The request came after a tweet posted by Adam Mosseri, the head of Instagram. Mosseri wrote in a Friday (Sept. 18) tweet, “I’ve said this before, but a US TikTok ban would be quite bad for Instagram, Facebook, and the internet more broadly.”
Vanessa Pappas, interim CEO of TikTok, then responded to his tweet, asking the firm to become a part of its battle.
“We agree that this type of ban would be bad for the industry,” Pappas said in the tweet. “We invite Facebook and Instagram to publicly join our challenge and support our litigation. This is a moment to put aside our competition and focus on core principles like freedom of expression and due process of law.”
Mark Zuckerberg, the chief executive of Facebook, had recently indicated that he believed a block of TikTok would put into place a “bad long-term precedent” for the tech space.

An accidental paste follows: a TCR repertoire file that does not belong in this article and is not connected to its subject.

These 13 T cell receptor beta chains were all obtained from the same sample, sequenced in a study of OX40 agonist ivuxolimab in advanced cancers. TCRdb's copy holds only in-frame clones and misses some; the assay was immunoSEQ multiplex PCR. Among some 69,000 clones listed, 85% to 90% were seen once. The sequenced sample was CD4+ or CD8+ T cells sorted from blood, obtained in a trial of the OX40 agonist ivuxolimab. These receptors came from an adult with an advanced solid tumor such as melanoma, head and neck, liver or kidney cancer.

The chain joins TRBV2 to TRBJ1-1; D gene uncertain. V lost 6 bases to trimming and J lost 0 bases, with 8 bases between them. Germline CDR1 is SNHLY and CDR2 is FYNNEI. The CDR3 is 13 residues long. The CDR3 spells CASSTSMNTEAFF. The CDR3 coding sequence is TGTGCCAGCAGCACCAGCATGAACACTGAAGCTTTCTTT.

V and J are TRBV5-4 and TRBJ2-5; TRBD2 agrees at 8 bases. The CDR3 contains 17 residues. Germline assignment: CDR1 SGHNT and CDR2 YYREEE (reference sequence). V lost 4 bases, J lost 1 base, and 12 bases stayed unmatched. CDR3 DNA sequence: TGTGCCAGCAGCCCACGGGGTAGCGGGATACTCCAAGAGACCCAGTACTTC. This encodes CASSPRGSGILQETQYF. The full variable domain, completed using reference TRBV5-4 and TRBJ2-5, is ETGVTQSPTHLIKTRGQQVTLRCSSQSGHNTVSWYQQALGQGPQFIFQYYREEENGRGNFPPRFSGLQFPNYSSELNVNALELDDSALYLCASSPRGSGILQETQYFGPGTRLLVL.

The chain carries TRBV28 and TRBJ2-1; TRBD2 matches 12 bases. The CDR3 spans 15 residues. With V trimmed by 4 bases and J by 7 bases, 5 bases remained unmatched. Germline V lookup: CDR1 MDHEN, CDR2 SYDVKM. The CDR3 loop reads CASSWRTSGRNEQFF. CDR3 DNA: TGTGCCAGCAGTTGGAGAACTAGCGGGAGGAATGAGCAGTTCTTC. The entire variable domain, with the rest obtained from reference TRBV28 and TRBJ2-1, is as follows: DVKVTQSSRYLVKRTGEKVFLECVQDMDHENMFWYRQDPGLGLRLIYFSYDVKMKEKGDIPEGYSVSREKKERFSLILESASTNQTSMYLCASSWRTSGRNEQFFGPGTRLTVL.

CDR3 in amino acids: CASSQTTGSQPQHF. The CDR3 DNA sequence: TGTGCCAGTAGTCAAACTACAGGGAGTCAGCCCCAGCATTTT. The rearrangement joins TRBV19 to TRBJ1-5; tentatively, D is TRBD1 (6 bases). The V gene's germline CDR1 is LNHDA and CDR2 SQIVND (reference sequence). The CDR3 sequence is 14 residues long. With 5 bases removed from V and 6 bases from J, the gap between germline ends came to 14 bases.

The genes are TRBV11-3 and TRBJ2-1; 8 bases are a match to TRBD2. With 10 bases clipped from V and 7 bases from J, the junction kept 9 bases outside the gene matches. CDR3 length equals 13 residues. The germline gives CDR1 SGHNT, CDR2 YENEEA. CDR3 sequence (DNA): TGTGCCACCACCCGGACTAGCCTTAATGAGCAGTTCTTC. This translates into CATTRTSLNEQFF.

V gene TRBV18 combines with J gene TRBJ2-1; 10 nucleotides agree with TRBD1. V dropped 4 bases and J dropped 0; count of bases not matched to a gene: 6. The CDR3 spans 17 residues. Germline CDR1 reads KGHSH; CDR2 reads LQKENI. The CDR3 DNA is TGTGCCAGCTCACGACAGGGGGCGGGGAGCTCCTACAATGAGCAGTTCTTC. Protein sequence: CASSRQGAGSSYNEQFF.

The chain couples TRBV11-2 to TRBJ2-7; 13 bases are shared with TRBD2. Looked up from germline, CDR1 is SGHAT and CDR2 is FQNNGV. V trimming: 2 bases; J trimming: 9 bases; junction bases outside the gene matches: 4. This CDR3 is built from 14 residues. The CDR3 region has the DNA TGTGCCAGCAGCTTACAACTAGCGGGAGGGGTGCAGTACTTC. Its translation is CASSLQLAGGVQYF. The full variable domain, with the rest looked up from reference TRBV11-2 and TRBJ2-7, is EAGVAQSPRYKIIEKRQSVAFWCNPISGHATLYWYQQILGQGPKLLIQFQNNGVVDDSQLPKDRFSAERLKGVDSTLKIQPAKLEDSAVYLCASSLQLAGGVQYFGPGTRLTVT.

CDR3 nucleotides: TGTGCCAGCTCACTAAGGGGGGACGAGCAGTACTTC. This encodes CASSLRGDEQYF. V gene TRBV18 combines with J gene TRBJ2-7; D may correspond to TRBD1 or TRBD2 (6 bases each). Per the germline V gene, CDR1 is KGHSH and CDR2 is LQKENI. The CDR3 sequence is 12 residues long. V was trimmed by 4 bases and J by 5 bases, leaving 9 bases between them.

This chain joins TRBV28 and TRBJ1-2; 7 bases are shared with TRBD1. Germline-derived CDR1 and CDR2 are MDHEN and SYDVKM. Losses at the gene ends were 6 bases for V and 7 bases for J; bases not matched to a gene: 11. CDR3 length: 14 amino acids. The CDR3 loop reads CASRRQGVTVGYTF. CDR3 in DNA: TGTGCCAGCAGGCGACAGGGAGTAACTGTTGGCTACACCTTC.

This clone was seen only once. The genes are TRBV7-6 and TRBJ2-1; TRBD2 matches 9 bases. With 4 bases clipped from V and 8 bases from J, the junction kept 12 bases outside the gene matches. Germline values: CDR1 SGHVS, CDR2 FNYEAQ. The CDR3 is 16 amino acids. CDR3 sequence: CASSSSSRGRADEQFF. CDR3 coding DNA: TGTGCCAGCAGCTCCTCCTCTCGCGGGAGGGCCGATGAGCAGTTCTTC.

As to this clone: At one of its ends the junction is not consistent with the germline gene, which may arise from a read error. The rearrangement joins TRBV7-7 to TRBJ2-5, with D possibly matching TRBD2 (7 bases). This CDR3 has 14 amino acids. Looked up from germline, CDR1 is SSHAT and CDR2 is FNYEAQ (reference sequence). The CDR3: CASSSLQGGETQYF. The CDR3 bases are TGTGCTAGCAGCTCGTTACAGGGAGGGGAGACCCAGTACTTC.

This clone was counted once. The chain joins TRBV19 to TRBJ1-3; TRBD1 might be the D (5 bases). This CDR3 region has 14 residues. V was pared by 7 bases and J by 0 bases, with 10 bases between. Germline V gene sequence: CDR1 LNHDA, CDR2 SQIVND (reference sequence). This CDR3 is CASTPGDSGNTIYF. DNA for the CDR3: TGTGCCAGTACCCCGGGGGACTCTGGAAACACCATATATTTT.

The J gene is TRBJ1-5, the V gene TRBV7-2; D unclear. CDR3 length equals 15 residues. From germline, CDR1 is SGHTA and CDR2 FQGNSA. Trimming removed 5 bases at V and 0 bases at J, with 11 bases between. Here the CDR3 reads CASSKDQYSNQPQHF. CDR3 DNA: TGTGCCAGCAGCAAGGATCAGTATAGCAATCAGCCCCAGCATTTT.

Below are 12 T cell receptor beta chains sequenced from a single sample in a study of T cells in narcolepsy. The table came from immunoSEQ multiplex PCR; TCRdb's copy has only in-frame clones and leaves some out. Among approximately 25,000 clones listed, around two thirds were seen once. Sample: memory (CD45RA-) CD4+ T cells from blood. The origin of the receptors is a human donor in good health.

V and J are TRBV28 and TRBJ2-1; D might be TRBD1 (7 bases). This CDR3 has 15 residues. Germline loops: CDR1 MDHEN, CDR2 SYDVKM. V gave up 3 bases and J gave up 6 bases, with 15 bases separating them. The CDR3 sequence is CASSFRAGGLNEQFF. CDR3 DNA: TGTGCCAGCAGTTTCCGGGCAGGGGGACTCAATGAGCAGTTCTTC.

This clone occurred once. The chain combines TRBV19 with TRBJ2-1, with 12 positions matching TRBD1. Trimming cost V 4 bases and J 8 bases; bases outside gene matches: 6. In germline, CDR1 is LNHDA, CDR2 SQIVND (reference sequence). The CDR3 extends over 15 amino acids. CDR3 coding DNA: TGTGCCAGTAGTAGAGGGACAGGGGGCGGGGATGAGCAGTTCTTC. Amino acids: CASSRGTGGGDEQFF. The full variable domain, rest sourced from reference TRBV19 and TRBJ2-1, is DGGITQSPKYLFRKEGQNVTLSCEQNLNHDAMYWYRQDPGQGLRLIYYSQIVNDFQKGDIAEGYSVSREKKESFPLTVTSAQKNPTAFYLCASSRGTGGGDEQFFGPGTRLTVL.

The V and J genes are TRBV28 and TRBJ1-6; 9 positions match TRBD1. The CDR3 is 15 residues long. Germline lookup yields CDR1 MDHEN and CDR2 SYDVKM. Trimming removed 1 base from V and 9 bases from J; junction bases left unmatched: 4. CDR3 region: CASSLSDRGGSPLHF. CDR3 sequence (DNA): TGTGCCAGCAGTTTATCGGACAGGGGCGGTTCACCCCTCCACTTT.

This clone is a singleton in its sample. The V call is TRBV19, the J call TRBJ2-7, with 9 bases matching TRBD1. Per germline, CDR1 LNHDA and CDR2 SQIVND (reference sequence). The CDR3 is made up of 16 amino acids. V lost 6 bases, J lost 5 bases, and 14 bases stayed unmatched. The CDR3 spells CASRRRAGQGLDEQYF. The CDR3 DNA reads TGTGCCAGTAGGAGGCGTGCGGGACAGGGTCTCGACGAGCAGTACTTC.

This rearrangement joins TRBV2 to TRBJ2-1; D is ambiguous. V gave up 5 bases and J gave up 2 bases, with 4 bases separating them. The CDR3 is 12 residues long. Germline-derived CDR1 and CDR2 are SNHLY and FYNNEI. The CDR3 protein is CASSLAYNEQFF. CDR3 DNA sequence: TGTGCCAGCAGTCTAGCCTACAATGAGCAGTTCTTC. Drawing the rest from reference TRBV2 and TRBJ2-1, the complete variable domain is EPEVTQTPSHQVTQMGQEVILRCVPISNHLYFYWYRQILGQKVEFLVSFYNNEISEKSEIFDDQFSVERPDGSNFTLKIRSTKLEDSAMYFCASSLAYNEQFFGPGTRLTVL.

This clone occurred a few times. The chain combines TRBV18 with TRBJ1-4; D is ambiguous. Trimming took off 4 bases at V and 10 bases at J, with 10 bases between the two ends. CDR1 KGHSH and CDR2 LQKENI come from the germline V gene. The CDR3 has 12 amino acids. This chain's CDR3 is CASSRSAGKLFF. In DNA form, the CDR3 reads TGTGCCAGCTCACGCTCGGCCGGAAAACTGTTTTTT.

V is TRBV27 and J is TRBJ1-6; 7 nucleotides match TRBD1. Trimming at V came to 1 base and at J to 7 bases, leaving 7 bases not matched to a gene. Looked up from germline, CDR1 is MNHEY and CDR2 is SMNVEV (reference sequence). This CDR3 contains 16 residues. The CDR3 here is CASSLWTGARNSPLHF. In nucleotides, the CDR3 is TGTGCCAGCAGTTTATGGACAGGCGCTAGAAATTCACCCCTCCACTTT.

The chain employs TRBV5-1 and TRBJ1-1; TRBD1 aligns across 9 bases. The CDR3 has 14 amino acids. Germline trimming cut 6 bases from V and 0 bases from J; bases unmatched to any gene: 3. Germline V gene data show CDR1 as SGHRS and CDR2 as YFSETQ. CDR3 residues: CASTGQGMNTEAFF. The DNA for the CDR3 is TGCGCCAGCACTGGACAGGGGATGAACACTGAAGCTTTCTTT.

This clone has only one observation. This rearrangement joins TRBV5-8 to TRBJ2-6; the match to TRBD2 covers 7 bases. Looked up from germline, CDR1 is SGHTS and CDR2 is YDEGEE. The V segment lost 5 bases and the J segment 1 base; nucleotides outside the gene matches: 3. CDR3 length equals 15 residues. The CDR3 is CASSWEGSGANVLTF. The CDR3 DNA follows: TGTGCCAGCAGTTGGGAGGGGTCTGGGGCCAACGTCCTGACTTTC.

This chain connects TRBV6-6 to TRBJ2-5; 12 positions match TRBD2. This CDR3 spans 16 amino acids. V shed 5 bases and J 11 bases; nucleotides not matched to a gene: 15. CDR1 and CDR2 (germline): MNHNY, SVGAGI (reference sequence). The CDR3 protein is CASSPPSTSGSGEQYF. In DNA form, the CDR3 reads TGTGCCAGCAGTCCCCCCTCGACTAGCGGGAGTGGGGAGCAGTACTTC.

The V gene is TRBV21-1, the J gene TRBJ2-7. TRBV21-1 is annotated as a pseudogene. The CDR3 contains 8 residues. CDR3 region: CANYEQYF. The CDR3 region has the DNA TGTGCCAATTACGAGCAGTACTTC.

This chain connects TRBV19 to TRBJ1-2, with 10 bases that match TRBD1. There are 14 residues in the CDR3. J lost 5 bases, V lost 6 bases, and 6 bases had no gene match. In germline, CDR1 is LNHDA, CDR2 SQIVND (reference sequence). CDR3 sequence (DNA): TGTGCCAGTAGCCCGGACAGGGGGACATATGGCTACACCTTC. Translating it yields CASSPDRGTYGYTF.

The news comes as Sunday approaches as a red-letter day for TikTok along with WeChat of Tencent — in addition to the tens of millions of users who harness the mobile programs for commerce.
The U.S. government is limiting access to the two mobile programs in a battle between the United States and China that focuses on national security.
On Friday (Sept. 18), the Commerce Department said providers will be prohibited from distributing the program, which affects Apple and Google, the tech firms whose app stores are pivotal access points.
"The only real change as of Sunday night will be [TikTok users] won’t have access to improved updated apps, upgraded apps or maintenance," Commerce Secretary Wilbur Ross said on Friday, according to The New York Times.
The department’s order says that “any transaction by any person, or with respect to any property, subject to the jurisdiction of the United States, with ByteDance Ltd … shall be prohibited to the extent permitted under applicable law.”